Pregnancy-associated malaria (PAM) threatened more than one million women and their infants in endemic regions in 2019. This resulted in maternal anemia, stillbirth, and infant death1,2. VAR2CSA encoded by a subfamily of var genes from Plasmodium falciparum (P. falciparum) named as var2csa, plays a vital role in the cytoadherence of infected erythrocytes to the placenta3. Chondroitin sulfate A (CSA), which is displayed mostly on the surface of placental or tumor cells, has been recognized as a specific ligand for VAR2CSA4,5,6,7. However, the molecular mechanism of cytoadherence to placental or tumor cells through VAR2CSA remains elusive.
In this study, the VAR2CSA ectodomain from P. falciparum strain 3D7 (~306 kDa, containing six Duffy-binding-like (DBL) domains, N-terminal sequence (NTS), and multiple inter-domains (IDs))8 (Fig. 1a) was recombinantly expressed and purified using the Sf9 insect cell secretory system. The cryo-EM structures of VAR2CSA ectodomain and its complex with CSA were determined at a resolution of 3.6 Å and 3.4 Å, respectively (Fig. 1b, c; Supplementary Figs. S1–S5 and Table S1). In line with the previously proposed model9, our structures showed that the core region is well-defined and covers NTS, DBL1X, DBL2X, ID2a, ID2b, DBL3X, ID3, and DBL4ε (Fig. 1b, c; Supplementary Fig. S6a). However, DBL5ε and DBL6ε formed a flexible wing region. Compared with the apo structure, the densities of the wing region in the complex were significantly improved, making it feasible for the flexible fitting of both DBL5ε and DBL6ε (Supplementary Fig. S4d). As for the core region, DBL2X and DBL4ε stacked closely with ID2a, ID2b, and ID3, and formed the most stable core center, which served as a base for anchoring DBL3X and DBL1X at the top or bottom sites, respectively (Fig. 1b, c). Intriguingly, a highly basic pocket formed by DBL2X, DBL1X, NTS, and DBL4ɛ has been identified to accommodate a dodecasaccharide with six sulfated disaccharide repeats from CSA, which fitted well into the density map. Moreover, 16 residues were identified to be responsible for the direct interaction with 10/12 monosaccharides, except for the 6th and 11th units of CSA dodecasaccharide. Among them, there are nine, four, and three residues derived from DBL2X, DBL4ɛ, and NTS, respectively. Furthermore, the nine residues of DBL2X were shown to interact directly with 7/10 monosaccharide units and thus may account for the major contribution to CSA binding (Fig. 1g; Supplementary Figs. S4e, f, S6b, c).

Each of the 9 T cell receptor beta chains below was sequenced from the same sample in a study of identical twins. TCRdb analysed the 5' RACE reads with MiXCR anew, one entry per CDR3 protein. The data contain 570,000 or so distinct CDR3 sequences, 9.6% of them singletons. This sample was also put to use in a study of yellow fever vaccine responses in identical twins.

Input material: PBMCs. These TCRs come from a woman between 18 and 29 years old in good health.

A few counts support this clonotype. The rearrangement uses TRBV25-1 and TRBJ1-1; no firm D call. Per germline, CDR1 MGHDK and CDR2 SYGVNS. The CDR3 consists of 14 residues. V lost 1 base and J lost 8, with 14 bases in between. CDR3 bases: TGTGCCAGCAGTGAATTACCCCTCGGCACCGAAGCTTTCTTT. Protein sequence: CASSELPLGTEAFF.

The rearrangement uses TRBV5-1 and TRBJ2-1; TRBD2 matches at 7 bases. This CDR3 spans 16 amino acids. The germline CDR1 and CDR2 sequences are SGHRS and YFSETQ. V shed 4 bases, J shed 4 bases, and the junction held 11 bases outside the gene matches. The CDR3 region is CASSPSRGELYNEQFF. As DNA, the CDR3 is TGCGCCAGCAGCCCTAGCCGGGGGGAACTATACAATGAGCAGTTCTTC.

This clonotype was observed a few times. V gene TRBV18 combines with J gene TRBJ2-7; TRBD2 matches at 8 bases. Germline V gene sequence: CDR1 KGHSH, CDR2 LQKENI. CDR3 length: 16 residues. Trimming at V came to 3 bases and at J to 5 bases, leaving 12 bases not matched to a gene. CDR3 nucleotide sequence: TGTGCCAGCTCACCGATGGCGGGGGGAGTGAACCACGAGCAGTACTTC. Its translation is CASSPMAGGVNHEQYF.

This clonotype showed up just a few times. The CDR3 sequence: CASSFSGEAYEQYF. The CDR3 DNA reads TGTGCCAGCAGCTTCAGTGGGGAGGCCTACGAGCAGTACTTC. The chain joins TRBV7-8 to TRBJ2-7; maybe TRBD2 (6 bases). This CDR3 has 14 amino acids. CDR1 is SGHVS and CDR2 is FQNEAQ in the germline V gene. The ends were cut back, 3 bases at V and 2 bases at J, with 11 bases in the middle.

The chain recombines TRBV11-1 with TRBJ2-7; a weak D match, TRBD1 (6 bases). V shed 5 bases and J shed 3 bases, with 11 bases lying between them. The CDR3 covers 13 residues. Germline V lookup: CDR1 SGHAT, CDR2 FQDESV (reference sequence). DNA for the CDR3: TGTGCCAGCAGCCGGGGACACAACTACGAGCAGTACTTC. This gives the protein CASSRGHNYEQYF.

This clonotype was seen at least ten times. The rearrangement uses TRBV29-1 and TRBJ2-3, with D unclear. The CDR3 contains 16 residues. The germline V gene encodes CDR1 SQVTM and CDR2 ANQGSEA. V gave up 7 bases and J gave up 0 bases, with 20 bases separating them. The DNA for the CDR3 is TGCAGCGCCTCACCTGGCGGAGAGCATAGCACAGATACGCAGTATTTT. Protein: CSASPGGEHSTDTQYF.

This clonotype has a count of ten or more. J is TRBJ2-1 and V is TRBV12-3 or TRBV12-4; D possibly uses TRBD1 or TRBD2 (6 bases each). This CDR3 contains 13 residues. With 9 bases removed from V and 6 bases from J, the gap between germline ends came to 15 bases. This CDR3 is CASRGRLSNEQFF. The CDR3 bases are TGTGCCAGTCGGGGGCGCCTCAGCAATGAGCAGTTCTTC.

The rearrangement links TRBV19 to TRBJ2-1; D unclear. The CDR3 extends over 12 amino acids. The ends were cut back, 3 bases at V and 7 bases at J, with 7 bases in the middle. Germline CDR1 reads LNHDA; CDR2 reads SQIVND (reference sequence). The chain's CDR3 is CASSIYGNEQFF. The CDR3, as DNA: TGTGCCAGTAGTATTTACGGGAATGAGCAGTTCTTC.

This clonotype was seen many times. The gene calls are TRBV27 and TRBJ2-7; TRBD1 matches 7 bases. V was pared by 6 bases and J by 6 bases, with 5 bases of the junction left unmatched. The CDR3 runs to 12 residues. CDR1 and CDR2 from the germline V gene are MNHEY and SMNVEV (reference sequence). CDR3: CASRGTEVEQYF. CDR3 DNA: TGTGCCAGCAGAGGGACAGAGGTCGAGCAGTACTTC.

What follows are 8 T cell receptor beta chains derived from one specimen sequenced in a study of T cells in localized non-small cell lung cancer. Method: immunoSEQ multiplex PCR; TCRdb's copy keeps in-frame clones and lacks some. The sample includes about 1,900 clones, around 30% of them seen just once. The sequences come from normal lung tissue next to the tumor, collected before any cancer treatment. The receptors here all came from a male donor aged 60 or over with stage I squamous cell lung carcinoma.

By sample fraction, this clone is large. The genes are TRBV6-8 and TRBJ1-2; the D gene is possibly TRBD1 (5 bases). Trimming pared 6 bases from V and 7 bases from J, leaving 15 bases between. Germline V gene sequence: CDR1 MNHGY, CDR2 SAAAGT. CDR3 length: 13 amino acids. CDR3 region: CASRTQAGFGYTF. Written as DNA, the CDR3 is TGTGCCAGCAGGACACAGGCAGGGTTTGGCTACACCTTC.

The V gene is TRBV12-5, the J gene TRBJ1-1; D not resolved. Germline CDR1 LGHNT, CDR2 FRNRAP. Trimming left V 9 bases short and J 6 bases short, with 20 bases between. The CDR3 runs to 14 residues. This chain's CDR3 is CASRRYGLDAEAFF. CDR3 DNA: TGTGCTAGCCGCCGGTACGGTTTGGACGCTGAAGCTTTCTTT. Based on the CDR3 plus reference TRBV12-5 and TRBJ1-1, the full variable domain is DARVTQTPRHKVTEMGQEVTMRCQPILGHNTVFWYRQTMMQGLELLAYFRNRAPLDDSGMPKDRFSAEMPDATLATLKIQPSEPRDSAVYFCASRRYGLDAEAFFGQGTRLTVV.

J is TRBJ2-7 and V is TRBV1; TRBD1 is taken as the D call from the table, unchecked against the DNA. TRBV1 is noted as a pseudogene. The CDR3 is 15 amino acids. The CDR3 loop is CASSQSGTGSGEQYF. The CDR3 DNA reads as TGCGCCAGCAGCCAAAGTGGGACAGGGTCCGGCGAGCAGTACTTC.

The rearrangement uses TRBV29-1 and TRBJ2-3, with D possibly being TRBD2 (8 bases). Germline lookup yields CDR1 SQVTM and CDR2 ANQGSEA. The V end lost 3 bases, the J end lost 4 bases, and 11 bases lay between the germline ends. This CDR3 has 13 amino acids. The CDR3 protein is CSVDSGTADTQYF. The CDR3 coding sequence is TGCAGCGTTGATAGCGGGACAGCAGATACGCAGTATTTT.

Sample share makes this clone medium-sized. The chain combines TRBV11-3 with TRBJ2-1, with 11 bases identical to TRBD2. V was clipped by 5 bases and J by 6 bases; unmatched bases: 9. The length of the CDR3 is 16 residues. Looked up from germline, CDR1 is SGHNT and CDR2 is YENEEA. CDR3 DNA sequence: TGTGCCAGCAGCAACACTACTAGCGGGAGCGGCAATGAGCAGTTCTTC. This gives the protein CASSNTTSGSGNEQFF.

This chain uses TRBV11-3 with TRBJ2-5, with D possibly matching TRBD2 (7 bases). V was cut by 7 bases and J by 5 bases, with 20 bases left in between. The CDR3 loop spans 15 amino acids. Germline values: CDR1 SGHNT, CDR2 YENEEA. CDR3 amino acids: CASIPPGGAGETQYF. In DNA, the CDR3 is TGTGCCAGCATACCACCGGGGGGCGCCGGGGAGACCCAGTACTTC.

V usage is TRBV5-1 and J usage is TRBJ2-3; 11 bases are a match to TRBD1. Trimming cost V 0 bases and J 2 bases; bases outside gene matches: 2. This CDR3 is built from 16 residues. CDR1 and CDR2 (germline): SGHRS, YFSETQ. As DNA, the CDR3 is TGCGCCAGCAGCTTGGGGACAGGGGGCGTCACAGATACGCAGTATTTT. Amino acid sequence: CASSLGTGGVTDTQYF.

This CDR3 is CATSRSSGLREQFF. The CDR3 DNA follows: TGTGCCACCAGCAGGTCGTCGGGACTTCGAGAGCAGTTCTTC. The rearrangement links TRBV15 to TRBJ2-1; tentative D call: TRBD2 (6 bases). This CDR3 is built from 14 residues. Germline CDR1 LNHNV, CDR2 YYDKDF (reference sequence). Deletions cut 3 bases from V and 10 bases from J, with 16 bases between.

Owing to its high resolution and potential high stability in the core center, DBL4ɛ was used as an immobilized reference for the structural alignment between the VAR2CSA-CSA and VAR2CSA ectodomain (Fig. 1d–f). Interestingly, a significant conformational change in the core region was observed (Supplementary Movie S1). Firstly, the DBL1X moves closer to DBL4ɛ at more than 3.2 Å (ranging from 3.2 Å to 4.4 Å) for multi-helixes to facilitate NTS interaction with CSA and close the pocket (Fig. 1f). Secondly, there was a 1.8 Å outward bend for the key CSA binding helix of DBL2X in the deep pocket (Fig. 1d). Lastly, the rest of DBL2X moved about 2 Å inward to shrink the pocket (Fig. 1e).
Next, we aimed to identify the minimal structural elements required for CSA binding. First, the individual structures of four DBL domains (DBL1X, DBL2X, DBL3X, and DBL4ɛ) in the core region are quite similar to each other, with the typical “3 + 2” helix bundle shared (Supplementary Fig. S7). Sequence alignment showed that the nine key residues in DBL2X were rarely conserved within intramolecular DBL domains but highly conserved across various P. falciparum strains, suggesting a common CSA recognition mechanism dominated by DBL2X (Supplementary Figs. S8 and S9). Accordingly, two truncations, VAR2CSA-50-962 (DBL1X and DBL2X) and VAR2CSA-550-962 (DBL2X alone), were generated, and the CSA binding activity was evaluated using gel filtration chromatography. Similar to the VAR2CSA ectodomain, both VAR2CSA-50-962 and VAR2CSA-550-962 formed stable complexes with CSA (Supplementary Fig. S10). VAR2CSA-50-962 was selected as a representative for subsequent experiments due to its high yield. The nine key residues were mutated to D or E to obtain VAR2CSA-50-962 N557D, K561E, K562E, N576D, K828E, R829E, Q832E, K835E, and R846E (VAR2CSA-50-962-9-site-mutation).